In a previous post, we discussed the concept of oxidative stress and the association that it can have with numerous health concerns. It is also important to understand how the body controls free radicals and prevents oxidative stress from occurring. To review – we know that oxidative stress is the burden on the body as a result of an overproduction of free radicals. This occurs when the control mechanisms of the body that counter free radicals aren’t able to maintain a proper balance. The cause of this imbalance is often attributed to a stressor such as an immune reaction or environmental exposure. It is important to note that free radicals do not always have negative effects on the body; a problem only arises when the amount of free radicals is high enough to outweigh the body’s normal antioxidant defenses.
The body has several ways to deal with an excess of free radicals. The first line of defense includes the antioxidant enzymes superoxide dismutase (SOD), glutathione peroxidase, and catalase. These enzymes help rid the body of free radicals by converting them into water and oxygen (Figure 1). After oxygen becomes a free radical, SOD converts it into hydrogen peroxide, then catalase and glutathione peroxidase continue the conversion into water and oxygen.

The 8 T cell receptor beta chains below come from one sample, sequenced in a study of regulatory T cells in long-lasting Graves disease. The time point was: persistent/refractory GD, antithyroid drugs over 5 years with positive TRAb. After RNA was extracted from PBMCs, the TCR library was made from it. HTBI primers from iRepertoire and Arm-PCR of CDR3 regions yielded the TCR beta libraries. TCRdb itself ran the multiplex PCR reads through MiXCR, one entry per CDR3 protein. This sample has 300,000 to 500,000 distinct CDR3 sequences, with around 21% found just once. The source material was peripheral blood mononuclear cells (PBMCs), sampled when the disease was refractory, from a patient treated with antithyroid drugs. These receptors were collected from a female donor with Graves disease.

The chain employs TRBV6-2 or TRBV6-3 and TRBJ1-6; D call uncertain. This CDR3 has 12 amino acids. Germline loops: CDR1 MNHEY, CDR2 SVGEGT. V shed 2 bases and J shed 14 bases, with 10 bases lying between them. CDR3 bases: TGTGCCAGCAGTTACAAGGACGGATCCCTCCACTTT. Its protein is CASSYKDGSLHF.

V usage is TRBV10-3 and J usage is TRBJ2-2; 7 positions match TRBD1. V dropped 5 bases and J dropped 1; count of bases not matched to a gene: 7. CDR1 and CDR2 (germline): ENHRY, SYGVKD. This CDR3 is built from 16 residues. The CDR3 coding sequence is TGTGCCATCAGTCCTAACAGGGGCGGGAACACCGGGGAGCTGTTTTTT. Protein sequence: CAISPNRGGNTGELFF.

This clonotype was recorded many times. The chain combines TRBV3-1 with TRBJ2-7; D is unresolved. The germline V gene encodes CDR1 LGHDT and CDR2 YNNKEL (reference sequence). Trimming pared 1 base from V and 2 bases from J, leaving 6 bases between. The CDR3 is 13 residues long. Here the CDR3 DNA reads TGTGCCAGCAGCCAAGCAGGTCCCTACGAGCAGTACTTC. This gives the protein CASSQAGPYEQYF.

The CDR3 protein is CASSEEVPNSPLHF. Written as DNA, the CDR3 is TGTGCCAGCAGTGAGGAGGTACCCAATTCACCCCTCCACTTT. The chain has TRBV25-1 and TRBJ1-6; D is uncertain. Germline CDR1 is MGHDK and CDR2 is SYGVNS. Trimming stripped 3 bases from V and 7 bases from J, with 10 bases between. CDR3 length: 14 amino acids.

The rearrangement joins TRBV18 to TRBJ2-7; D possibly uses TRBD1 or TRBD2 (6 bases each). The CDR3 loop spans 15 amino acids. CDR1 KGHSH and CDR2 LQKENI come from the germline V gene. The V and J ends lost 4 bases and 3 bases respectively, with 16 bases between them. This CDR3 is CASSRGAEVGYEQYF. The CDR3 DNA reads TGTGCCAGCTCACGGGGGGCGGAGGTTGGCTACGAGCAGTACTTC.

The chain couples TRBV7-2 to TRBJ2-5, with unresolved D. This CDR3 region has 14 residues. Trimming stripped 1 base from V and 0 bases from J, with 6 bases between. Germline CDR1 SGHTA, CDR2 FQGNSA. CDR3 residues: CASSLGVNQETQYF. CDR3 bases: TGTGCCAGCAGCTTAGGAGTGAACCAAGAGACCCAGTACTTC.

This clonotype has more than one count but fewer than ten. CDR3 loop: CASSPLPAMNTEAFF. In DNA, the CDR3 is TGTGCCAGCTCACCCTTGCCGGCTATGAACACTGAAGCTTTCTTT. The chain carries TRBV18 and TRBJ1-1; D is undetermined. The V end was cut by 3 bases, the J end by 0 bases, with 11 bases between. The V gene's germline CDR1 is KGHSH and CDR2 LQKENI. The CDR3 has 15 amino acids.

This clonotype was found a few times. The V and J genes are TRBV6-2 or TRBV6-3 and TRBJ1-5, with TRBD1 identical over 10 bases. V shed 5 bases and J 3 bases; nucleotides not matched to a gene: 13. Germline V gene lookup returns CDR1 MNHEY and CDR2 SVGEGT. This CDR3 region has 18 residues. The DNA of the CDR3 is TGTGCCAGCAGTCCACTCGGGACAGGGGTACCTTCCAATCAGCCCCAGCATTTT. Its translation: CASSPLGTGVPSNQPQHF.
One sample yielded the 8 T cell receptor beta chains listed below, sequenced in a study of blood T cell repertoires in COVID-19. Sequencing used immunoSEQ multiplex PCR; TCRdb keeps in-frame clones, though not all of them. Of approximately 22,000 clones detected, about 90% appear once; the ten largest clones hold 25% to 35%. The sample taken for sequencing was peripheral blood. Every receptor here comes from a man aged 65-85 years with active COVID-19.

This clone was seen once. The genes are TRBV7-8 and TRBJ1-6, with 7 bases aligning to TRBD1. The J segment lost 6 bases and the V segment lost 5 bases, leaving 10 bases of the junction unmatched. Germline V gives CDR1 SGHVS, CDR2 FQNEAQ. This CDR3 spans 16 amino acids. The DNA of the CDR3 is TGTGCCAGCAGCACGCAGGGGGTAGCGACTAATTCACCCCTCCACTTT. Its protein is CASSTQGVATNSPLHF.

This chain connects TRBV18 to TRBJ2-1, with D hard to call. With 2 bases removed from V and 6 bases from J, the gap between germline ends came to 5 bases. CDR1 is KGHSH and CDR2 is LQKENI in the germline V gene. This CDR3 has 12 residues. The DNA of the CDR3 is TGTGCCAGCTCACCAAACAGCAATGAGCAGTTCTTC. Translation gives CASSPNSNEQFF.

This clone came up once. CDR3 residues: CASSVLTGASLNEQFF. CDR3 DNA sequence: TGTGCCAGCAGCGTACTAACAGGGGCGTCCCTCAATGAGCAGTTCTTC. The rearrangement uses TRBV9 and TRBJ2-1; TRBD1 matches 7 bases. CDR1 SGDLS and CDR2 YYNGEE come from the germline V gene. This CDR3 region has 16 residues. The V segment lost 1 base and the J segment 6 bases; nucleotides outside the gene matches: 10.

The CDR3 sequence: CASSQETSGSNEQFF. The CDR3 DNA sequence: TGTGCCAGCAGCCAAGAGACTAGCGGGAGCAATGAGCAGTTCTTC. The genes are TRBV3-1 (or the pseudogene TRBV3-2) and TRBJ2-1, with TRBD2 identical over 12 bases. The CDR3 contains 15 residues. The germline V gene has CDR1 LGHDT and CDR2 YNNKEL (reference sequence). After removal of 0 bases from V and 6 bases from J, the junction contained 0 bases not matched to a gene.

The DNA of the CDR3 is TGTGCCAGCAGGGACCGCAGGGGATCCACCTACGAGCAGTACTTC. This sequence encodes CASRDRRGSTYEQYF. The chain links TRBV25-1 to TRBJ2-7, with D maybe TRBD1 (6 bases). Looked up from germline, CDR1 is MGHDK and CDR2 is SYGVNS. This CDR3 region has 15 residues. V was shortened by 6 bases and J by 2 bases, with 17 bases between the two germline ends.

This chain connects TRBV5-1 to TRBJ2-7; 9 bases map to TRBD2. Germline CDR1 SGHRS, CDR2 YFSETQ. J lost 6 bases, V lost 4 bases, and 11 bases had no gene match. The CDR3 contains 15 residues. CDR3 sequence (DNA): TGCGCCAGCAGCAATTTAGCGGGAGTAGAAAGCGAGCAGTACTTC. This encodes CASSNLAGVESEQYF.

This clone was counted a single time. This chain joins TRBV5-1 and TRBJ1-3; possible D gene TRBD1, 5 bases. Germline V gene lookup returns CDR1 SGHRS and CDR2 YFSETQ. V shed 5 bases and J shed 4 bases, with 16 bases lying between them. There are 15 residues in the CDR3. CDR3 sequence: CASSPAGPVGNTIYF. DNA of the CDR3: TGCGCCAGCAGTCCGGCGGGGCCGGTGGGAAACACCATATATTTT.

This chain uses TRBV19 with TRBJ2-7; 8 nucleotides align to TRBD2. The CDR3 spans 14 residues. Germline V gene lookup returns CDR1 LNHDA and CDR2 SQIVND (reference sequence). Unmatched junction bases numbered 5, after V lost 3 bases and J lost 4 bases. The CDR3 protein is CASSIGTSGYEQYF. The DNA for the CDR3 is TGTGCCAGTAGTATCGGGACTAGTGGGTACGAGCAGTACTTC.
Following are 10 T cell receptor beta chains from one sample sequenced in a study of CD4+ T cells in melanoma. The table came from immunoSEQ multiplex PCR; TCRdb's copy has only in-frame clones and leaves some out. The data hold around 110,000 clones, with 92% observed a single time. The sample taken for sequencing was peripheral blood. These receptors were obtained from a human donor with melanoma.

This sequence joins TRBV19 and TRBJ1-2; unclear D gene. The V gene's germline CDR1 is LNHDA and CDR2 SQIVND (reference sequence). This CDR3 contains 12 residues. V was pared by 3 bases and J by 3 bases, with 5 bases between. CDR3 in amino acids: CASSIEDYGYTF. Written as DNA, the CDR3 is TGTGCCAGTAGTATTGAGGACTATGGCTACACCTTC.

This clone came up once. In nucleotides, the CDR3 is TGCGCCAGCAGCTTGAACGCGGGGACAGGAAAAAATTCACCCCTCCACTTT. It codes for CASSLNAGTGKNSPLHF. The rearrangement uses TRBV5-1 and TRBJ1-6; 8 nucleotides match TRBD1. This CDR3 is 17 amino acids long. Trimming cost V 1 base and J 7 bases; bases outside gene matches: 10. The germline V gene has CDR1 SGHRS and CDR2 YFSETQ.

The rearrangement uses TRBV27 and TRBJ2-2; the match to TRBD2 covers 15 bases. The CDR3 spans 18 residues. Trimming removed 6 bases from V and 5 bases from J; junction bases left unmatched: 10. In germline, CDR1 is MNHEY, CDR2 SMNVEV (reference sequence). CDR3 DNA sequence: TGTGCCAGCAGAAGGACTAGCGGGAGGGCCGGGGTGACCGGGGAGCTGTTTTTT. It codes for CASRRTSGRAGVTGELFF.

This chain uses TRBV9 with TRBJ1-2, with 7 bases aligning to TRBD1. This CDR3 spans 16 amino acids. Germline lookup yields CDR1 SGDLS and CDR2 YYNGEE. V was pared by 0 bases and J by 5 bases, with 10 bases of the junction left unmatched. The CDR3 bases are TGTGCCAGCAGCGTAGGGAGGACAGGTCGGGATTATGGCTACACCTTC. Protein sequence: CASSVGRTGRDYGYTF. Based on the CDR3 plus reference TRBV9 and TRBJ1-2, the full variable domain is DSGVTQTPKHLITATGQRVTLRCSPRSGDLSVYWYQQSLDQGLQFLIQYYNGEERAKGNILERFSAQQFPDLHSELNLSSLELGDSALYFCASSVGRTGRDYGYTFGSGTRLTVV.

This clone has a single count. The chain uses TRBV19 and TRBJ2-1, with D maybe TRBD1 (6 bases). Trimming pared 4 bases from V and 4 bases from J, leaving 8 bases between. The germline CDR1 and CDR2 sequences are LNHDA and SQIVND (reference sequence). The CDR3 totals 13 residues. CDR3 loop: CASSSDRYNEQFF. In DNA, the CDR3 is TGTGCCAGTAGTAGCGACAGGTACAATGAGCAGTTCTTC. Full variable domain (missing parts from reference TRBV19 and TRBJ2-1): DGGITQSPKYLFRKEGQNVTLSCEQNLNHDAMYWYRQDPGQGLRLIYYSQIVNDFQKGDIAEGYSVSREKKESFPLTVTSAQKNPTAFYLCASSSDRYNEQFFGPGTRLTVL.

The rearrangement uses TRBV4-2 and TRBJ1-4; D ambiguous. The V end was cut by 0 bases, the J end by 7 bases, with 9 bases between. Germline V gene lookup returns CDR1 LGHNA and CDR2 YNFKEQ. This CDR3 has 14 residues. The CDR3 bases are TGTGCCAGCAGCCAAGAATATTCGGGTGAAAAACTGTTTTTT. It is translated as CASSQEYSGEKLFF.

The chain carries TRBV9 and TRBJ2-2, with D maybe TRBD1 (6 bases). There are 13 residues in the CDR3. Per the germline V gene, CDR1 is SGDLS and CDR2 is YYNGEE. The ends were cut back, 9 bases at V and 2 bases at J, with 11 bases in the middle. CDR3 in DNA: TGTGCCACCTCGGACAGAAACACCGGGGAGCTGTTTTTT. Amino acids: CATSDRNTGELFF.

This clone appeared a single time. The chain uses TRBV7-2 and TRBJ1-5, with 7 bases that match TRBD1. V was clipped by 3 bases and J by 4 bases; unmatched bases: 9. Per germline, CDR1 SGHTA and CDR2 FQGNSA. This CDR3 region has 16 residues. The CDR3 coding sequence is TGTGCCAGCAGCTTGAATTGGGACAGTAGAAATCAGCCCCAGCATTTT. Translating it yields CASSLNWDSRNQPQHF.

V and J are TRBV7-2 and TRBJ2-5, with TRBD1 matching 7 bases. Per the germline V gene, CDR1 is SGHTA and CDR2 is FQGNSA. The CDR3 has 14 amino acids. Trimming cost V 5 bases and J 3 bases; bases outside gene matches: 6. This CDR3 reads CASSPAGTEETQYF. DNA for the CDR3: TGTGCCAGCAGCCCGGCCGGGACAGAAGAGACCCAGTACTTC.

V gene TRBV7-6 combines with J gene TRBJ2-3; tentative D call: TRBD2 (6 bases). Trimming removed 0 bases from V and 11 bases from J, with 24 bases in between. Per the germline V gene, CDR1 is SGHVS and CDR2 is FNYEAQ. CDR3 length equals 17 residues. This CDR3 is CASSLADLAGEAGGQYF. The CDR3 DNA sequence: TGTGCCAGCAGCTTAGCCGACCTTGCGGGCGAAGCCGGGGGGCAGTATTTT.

The enzymes discussed above are the first line of defense against free radicals. Their optimal function is dependent on certain antioxidants and mineral cofactors derived from the diet. Polyphenols, vitamins E and C, coenzyme Q10, and glutathione support the antioxidant enzymes. The body makes every effort to minimize the negative effects of free radicals by relying on its own enzymes, as well as antioxidants from the diet. Deficiencies in either of these defense systems can lead to a wide variety of oxidative stress-related clinical symptoms and conditions.
Guest author: Deanna Fall is currently a scientific writer and research analyst for NeuroScience, Inc. and holds a bachelor’s degree in biology from Ferris State University in Big Rapids, Michigan and a master’s degree in health informatics at the University of Minnesota. Deanna joined NeuroScience in 2009 with experience in pharmaceutical research and development in the field of neurotoxicology.